Groups of Ojibwe followed and settled just to the north, but to keep French allies from trading with the British, Cadillac kept inviting other tribes to Detroit, including some groups of the Potawatomi who came during 1704. Rather than strengthening the alliance, the French within a few years reproduced the same miserable conditions which had existed in Wisconsin during the 1660s …too many people and too few resources. Meanwhile, the Ottawa still at Mackinac in 1706 defied the French and prepared a war party to send against the Dakota. This upset the Wyandot and Miami in the vicinity so much, they were planning to punish them by attacking the Ottawa village as soon as its warriors left. However, a Potawatomi warned the Ottawa who ambushed five Miami chiefs and then attacked the Miami village driving them into the French fort. Before the fighting was over, 50 Miami, 30 Ottawa, and two French were dead, and the fighting spread to Detroit. A confusing situation, but indicative of the problems afflicting the French alliance at the time.

In response to the fighting at Mackinac, the Ottawa and Miami fought with each other near Detroit that year, and even the Wyandot, Ottawa, and Ojibwe (normally on the best of terms) were having occasional skirmishes over hunting territory in the vicinity. Aware of the tension at Detroit, the St. Joseph Potawatomi decided not to join their relatives and asked for their own trading post and garrison. Unfortunately, the French could not grant this until after the death of Louis XIV in 1715 allowed the trade suspension to be rescinded. Meanwhile, Cadillac had ignored all the warning signs and in 1710 invited the Fox to move to Detroit. Hostile to the French from the time of their first meeting, and angry about the recent Ojibwe attack that the French had encouraged to force them from the St. Croix Valley and Fox Portage in Wisconsin, 1,000 Fox arrived at Detroit accompanied by many of their Kickapoo and Mascouten allies.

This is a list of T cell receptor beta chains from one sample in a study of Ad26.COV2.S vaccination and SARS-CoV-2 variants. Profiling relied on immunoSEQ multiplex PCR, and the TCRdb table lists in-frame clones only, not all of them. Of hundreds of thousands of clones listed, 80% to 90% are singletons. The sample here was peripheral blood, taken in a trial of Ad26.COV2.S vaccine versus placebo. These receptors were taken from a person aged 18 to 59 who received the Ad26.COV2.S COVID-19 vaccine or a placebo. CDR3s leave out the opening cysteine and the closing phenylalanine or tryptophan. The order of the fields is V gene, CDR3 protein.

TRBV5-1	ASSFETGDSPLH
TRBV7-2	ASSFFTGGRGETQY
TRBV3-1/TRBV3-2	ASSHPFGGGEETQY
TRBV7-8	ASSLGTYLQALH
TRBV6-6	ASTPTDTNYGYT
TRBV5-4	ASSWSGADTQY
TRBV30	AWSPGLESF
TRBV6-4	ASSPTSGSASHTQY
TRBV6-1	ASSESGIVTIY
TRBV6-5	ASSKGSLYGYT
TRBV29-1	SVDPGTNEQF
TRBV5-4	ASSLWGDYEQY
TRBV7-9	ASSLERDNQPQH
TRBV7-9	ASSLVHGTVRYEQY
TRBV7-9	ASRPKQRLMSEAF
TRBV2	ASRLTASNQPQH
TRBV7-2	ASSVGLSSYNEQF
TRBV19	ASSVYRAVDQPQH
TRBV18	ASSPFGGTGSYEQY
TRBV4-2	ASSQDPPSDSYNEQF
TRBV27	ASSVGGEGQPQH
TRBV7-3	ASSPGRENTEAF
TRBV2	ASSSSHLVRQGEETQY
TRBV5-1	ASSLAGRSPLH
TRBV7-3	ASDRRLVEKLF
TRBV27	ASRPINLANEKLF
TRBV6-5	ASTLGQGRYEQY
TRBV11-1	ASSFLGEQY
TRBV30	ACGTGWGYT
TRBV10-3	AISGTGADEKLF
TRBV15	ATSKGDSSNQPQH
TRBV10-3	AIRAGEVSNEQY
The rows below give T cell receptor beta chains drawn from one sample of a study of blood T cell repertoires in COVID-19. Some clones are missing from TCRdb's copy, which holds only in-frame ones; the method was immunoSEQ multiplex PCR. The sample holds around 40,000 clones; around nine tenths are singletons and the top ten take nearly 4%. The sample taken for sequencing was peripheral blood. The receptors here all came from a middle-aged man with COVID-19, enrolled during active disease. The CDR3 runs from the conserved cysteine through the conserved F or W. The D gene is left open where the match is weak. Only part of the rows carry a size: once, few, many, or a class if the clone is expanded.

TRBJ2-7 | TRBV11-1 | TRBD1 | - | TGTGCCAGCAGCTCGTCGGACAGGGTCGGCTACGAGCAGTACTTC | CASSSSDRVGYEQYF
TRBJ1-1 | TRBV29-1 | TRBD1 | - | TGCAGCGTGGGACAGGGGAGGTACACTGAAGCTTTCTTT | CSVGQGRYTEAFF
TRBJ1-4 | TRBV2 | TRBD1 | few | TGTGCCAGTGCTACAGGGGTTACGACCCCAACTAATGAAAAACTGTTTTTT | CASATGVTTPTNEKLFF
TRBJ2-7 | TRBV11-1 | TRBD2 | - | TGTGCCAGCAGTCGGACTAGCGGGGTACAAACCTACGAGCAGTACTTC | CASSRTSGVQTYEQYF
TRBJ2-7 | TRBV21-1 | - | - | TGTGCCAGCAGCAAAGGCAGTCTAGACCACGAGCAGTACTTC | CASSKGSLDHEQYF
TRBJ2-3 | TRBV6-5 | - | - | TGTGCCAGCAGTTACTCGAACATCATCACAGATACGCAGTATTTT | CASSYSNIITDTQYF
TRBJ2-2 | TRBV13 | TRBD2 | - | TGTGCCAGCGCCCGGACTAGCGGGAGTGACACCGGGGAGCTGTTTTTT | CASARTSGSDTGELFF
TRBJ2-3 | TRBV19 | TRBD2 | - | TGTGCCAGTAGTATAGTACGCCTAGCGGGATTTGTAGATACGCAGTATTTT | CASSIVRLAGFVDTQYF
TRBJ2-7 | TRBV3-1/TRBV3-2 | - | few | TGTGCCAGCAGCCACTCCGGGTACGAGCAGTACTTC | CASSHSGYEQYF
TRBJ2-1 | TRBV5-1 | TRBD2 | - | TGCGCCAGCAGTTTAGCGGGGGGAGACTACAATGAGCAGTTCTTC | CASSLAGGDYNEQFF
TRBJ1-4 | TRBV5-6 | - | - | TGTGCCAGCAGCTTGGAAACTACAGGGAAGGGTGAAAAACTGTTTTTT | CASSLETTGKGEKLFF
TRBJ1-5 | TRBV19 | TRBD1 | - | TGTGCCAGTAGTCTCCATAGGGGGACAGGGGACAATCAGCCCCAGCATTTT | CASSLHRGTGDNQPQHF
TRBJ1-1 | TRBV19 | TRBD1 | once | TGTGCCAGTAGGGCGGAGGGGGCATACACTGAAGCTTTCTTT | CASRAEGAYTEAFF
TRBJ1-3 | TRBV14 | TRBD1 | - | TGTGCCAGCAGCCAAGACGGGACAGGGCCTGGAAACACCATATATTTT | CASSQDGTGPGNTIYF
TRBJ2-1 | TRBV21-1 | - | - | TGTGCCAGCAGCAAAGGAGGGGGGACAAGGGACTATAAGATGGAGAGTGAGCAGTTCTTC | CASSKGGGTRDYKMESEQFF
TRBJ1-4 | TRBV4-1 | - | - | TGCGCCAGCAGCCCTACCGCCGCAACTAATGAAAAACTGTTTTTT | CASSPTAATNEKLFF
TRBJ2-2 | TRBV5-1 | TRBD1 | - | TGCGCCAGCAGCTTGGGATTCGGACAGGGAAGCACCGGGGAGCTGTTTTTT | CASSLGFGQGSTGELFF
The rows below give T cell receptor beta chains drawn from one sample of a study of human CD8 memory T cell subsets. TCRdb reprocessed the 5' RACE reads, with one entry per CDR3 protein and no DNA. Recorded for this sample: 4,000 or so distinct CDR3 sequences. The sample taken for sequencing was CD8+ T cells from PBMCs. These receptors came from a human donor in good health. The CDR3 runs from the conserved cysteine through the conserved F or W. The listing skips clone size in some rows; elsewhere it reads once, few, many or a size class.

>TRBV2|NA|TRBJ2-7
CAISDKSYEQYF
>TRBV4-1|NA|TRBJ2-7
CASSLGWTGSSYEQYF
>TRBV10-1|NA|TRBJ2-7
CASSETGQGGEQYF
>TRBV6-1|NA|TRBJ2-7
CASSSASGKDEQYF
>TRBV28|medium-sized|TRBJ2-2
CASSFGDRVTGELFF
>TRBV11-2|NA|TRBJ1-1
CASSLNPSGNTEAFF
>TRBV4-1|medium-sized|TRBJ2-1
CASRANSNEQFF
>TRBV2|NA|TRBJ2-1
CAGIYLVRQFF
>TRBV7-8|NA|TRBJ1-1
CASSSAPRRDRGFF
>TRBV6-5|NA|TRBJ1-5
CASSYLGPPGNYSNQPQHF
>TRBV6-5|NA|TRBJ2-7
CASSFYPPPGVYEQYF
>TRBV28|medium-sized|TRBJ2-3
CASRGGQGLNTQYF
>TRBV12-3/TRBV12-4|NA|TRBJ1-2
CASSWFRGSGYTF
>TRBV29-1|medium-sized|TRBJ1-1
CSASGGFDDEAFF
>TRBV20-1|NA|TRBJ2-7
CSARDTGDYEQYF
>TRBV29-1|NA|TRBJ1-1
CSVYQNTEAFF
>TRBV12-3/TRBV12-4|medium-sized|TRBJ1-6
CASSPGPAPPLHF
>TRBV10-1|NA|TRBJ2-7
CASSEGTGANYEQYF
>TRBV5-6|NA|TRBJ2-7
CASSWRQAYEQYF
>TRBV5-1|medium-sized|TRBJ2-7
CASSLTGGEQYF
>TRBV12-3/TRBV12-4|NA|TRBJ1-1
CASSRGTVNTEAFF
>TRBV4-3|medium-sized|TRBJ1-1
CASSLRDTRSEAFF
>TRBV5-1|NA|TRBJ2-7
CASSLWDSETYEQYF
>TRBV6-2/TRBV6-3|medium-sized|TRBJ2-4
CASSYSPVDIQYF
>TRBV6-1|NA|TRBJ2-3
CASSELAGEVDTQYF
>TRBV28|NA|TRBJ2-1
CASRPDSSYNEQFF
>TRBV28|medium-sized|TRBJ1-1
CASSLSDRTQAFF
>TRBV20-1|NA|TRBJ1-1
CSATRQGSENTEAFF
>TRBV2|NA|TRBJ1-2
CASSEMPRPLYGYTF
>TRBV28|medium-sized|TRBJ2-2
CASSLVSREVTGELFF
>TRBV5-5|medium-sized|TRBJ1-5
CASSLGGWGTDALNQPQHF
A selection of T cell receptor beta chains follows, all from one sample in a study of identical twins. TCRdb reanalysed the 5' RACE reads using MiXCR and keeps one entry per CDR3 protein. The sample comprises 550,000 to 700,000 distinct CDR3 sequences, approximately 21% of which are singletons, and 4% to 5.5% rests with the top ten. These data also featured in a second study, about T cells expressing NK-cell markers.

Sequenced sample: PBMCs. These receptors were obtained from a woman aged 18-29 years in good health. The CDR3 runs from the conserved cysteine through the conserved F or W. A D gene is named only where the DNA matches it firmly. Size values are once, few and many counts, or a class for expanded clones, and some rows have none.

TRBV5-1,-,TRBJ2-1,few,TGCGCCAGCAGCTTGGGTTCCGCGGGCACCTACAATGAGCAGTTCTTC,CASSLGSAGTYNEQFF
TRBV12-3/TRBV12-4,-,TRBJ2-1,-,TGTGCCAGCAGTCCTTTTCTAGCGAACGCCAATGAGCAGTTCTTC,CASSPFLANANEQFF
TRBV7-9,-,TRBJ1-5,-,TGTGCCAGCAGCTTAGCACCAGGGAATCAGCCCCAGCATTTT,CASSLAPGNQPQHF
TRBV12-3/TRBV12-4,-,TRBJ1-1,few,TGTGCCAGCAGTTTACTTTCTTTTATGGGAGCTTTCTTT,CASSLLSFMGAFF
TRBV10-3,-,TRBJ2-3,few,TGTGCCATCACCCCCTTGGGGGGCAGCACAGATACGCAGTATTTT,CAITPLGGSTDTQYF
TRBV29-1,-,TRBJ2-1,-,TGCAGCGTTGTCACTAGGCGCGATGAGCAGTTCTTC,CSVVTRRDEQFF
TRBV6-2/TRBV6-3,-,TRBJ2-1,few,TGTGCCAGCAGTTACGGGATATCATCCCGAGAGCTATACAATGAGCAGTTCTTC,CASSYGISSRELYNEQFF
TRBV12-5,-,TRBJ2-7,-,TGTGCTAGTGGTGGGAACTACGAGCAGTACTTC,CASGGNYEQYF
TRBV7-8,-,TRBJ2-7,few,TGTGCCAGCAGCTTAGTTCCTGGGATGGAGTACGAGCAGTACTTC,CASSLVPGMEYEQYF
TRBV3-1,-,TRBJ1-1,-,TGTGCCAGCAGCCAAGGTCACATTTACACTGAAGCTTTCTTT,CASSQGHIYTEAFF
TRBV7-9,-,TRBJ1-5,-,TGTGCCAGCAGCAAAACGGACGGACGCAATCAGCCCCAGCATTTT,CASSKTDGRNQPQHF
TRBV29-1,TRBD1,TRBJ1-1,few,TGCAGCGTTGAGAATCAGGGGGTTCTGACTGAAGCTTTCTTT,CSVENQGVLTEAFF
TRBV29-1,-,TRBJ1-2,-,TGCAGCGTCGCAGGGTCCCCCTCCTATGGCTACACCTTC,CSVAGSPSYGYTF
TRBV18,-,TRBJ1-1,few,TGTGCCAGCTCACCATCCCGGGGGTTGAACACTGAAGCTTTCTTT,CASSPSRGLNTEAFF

The Fox were returning to what had been their homeland before the Beaver Wars, and they were not reluctant to inform the other tribes they found living there of this. Within a short time, the Potawatomi, Ottawa, Wyandot, and Ojibwe were demanding that the French order the Fox to return to Wisconsin. When the French ignored them, they took matters into their own hands, and in the spring of 1712, Ottawa and Potawatomi warriors attacked a Mascouten hunting party near the headwaters of the St. Joseph River. The Mascouten fled east to their Fox allies, and as the Fox prepared to retaliate, the French attempted to stop them. At this point, the Fox, Mascouten, and Kickapoo decided to attack Fort Ponchartrain. The first assault failed and was followed by a siege, but a relief force of Potawatomi, Ottawa, Wyandot, and Ojibwe arrived and fell upon the Fox from the rear. Only 100 Fox escaped during the slaughter which followed. Most of these fled to the Iroquois, but some returned to Wisconsin with the Mascouten and Kickapoo. Once there, they joined the Fox who had remained behind and began taking their revenge on the French and their allies for the massacre at Detroit.